from The American Heritage® Dictionary of the English Language, 4th Edition
- n. Linguistics The placement of the topic at the beginning of a sentence, as in That movie, you couldn't pay me to see.
from Wiktionary, Creative Commons Attribution/Share-Alike License
- n. The placing of the topic of a sentence at the beginning.
from WordNet 3.0 Copyright 2006 by Princeton University. All rights reserved.
- n. (linguistics) emphasis placed on the topic or focus of a sentence by preposing it to the beginning of the sentence; placing the topic at the beginning of the sentence is typical for English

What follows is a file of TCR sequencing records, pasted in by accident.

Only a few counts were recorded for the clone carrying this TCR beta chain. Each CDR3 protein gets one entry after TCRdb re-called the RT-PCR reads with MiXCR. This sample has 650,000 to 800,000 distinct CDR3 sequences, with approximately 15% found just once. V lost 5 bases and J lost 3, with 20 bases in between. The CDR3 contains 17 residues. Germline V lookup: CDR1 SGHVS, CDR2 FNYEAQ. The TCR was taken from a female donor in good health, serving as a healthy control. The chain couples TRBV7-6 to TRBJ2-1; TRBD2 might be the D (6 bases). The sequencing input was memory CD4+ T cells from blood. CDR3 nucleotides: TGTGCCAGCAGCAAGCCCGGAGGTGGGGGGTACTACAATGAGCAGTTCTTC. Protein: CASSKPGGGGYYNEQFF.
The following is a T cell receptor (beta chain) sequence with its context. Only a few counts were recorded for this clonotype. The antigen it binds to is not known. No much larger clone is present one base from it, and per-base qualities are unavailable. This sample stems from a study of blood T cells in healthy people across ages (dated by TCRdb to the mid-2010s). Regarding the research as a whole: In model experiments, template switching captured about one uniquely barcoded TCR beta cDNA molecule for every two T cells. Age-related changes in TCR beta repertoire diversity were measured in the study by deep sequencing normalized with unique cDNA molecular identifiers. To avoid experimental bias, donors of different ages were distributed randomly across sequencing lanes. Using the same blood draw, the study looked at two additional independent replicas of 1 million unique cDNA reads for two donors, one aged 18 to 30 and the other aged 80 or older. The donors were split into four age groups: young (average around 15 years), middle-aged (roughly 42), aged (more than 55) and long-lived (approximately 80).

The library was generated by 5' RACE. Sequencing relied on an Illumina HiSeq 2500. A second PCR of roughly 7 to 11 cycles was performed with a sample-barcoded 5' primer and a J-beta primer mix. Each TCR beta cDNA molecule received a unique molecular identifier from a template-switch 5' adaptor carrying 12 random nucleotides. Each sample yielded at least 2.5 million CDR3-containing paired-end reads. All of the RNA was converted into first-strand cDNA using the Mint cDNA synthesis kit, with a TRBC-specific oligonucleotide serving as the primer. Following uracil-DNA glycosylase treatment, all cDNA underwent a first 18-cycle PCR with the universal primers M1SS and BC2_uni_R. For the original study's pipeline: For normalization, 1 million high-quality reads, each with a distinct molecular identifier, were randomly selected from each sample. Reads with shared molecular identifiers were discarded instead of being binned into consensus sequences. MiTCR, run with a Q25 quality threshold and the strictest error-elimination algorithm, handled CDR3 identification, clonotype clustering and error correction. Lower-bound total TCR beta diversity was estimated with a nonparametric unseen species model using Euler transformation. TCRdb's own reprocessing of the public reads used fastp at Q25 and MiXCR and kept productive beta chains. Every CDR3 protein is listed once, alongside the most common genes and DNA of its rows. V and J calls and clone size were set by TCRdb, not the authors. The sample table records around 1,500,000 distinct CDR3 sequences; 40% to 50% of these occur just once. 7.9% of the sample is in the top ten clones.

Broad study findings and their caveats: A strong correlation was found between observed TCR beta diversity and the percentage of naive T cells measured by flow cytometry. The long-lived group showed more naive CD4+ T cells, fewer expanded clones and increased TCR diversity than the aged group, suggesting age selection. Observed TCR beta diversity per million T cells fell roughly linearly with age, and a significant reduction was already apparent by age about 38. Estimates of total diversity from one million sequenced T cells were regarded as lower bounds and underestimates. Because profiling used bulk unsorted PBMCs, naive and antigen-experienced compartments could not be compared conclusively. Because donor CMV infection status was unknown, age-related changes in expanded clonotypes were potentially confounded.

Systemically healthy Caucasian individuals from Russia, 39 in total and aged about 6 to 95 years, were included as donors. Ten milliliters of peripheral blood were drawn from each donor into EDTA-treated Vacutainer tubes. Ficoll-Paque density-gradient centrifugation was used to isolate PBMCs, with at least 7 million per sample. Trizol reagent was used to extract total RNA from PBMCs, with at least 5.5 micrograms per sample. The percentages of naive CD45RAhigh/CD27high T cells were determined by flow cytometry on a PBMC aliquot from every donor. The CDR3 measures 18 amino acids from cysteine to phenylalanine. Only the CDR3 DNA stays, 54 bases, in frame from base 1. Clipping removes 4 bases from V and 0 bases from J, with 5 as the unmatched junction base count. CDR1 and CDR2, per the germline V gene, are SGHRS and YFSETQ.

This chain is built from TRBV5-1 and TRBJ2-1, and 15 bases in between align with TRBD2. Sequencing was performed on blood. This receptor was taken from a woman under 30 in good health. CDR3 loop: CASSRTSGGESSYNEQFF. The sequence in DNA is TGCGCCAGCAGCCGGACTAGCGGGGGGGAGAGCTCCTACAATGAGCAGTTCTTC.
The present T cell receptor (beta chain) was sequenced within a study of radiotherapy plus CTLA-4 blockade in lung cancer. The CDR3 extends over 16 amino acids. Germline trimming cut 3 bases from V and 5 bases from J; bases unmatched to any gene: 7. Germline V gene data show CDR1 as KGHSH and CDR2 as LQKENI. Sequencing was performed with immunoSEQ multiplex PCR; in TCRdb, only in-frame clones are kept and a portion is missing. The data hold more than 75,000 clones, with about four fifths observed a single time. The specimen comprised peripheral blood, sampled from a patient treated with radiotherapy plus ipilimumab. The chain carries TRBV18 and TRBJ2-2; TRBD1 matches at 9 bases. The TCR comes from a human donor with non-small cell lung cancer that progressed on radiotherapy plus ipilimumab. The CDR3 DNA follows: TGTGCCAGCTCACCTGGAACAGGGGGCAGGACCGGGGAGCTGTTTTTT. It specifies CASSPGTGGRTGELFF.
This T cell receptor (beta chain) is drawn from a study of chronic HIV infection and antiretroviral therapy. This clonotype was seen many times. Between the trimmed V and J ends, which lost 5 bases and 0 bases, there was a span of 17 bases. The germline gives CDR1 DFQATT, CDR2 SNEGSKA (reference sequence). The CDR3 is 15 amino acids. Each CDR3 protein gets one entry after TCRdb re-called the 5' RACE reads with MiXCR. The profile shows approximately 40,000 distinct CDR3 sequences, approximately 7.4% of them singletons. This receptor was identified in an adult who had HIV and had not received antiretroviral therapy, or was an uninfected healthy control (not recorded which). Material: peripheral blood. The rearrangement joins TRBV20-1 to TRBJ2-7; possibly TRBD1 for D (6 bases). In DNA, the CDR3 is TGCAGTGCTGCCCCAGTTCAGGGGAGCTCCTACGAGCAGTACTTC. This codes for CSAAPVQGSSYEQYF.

Sorry, no etymologies found.
Outside of poetic writing and certain syntactic alternations like topicalization, the word order of Modern English is Subject-Verb-Object.
As linguists themselves note (see Appendix), definitions are not yet available which are stringent enough to allow tagging for topic, topicalization, and focus according to anything like a straightforward algorithm.
In addition, the terms "topic," "topicalization," and "focus" are used in very different ways in the linguistic literature.
For instance, they used inflectional markers in an inconsistent way and often failed to respect the structure-dependence of the rules governing topicalization in that language. [